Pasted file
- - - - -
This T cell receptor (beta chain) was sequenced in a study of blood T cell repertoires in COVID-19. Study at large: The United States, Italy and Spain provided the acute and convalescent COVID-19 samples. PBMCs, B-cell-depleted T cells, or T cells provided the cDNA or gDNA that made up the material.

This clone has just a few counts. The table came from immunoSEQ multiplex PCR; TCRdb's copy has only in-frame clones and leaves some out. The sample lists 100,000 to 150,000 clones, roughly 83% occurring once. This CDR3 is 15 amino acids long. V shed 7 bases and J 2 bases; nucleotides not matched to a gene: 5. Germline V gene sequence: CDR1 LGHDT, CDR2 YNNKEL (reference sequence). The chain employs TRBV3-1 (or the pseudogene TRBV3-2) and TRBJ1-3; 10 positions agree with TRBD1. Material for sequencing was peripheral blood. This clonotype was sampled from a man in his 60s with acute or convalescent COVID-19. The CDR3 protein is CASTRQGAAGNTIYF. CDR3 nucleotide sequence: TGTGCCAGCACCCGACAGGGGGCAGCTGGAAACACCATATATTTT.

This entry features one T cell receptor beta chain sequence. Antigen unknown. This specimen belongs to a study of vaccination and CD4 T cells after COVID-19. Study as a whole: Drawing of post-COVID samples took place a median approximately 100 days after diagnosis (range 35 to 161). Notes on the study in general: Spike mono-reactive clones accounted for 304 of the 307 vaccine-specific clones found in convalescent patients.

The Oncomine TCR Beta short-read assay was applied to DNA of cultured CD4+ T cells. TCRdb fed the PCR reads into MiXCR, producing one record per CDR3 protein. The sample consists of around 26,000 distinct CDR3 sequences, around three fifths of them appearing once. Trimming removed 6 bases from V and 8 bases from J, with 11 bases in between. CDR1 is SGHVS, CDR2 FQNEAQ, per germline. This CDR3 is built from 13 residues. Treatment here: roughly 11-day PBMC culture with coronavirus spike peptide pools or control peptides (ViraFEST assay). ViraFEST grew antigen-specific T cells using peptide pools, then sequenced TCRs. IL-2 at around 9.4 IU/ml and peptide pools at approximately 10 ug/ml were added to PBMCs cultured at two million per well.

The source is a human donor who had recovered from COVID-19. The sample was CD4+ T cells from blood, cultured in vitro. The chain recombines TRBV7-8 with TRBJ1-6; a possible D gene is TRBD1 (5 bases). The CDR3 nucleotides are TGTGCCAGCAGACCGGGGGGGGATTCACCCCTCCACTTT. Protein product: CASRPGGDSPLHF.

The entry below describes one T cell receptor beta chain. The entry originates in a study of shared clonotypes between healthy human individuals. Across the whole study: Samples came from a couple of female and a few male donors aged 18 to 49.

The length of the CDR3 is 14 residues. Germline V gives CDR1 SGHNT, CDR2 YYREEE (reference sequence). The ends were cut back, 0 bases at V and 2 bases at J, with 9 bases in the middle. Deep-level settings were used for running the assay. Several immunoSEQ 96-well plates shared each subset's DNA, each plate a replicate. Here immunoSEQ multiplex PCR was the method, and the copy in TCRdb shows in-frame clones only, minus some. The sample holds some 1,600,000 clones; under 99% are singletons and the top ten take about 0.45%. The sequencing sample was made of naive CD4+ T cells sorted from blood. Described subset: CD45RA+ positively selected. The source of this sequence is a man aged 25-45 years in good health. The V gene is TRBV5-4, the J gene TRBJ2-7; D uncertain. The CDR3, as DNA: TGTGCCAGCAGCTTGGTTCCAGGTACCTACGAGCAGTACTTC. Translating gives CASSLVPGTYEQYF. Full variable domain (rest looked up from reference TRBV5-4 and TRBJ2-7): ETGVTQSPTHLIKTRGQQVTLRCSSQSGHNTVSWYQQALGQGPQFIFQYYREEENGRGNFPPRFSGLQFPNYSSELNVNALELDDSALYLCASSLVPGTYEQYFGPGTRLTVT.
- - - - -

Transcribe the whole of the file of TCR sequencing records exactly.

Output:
This T cell receptor (beta chain) was sequenced in a study of blood T cell repertoires in COVID-19. Study at large: The United States, Italy and Spain provided the acute and convalescent COVID-19 samples. PBMCs, B-cell-depleted T cells, or T cells provided the cDNA or gDNA that made up the material.

This clone has just a few counts. The table came from immunoSEQ multiplex PCR; TCRdb's copy has only in-frame clones and leaves some out. The sample lists 100,000 to 150,000 clones, roughly 83% occurring once. This CDR3 is 15 amino acids long. V shed 7 bases and J 2 bases; nucleotides not matched to a gene: 5. Germline V gene sequence: CDR1 LGHDT, CDR2 YNNKEL (reference sequence). The chain employs TRBV3-1 (or the pseudogene TRBV3-2) and TRBJ1-3; 10 positions agree with TRBD1. Material for sequencing was peripheral blood. This clonotype was sampled from a man in his 60s with acute or convalescent COVID-19. The CDR3 protein is CASTRQGAAGNTIYF. CDR3 nucleotide sequence: TGTGCCAGCACCCGACAGGGGGCAGCTGGAAACACCATATATTTT.

This entry features one T cell receptor beta chain sequence. Antigen unknown. This specimen belongs to a study of vaccination and CD4 T cells after COVID-19. Study as a whole: Drawing of post-COVID samples took place a median approximately 100 days after diagnosis (range 35 to 161). Notes on the study in general: Spike mono-reactive clones accounted for 304 of the 307 vaccine-specific clones found in convalescent patients.

The Oncomine TCR Beta short-read assay was applied to DNA of cultured CD4+ T cells. TCRdb fed the PCR reads into MiXCR, producing one record per CDR3 protein. The sample consists of around 26,000 distinct CDR3 sequences, around three fifths of them appearing once. Trimming removed 6 bases from V and 8 bases from J, with 11 bases in between. CDR1 is SGHVS, CDR2 FQNEAQ, per germline. This CDR3 is built from 13 residues. Treatment here: roughly 11-day PBMC culture with coronavirus spike peptide pools or control peptides (ViraFEST assay). ViraFEST grew antigen-specific T cells using peptide pools, then sequenced TCRs. IL-2 at around 9.4 IU/ml and peptide pools at approximately 10 ug/ml were added to PBMCs cultured at two million per well.

The source is a human donor who had recovered from COVID-19. The sample was CD4+ T cells from blood, cultured in vitro. The chain recombines TRBV7-8 with TRBJ1-6; a possible D gene is TRBD1 (5 bases). The CDR3 nucleotides are TGTGCCAGCAGACCGGGGGGGGATTCACCCCTCCACTTT. Protein product: CASRPGGDSPLHF.

The entry below describes one T cell receptor beta chain. The entry originates in a study of shared clonotypes between healthy human individuals. Across the whole study: Samples came from a couple of female and a few male donors aged 18 to 49.

The length of the CDR3 is 14 residues. Germline V gives CDR1 SGHNT, CDR2 YYREEE (reference sequence). The ends were cut back, 0 bases at V and 2 bases at J, with 9 bases in the middle. Deep-level settings were used for running the assay. Several immunoSEQ 96-well plates shared each subset's DNA, each plate a replicate. Here immunoSEQ multiplex PCR was the method, and the copy in TCRdb shows in-frame clones only, minus some. The sample holds some 1,600,000 clones; under 99% are singletons and the top ten take about 0.45%. The sequencing sample was made of naive CD4+ T cells sorted from blood. Described subset: CD45RA+ positively selected. The source of this sequence is a man aged 25-45 years in good health. The V gene is TRBV5-4, the J gene TRBJ2-7; D uncertain. The CDR3, as DNA: TGTGCCAGCAGCTTGGTTCCAGGTACCTACGAGCAGTACTTC. Translating gives CASSLVPGTYEQYF. Full variable domain (rest looked up from reference TRBV5-4 and TRBJ2-7): ETGVTQSPTHLIKTRGQQVTLRCSSQSGHNTVSWYQQALGQGPQFIFQYYREEENGRGNFPPRFSGLQFPNYSSELNVNALELDDSALYLCASSLVPGTYEQYFGPGTRLTVT.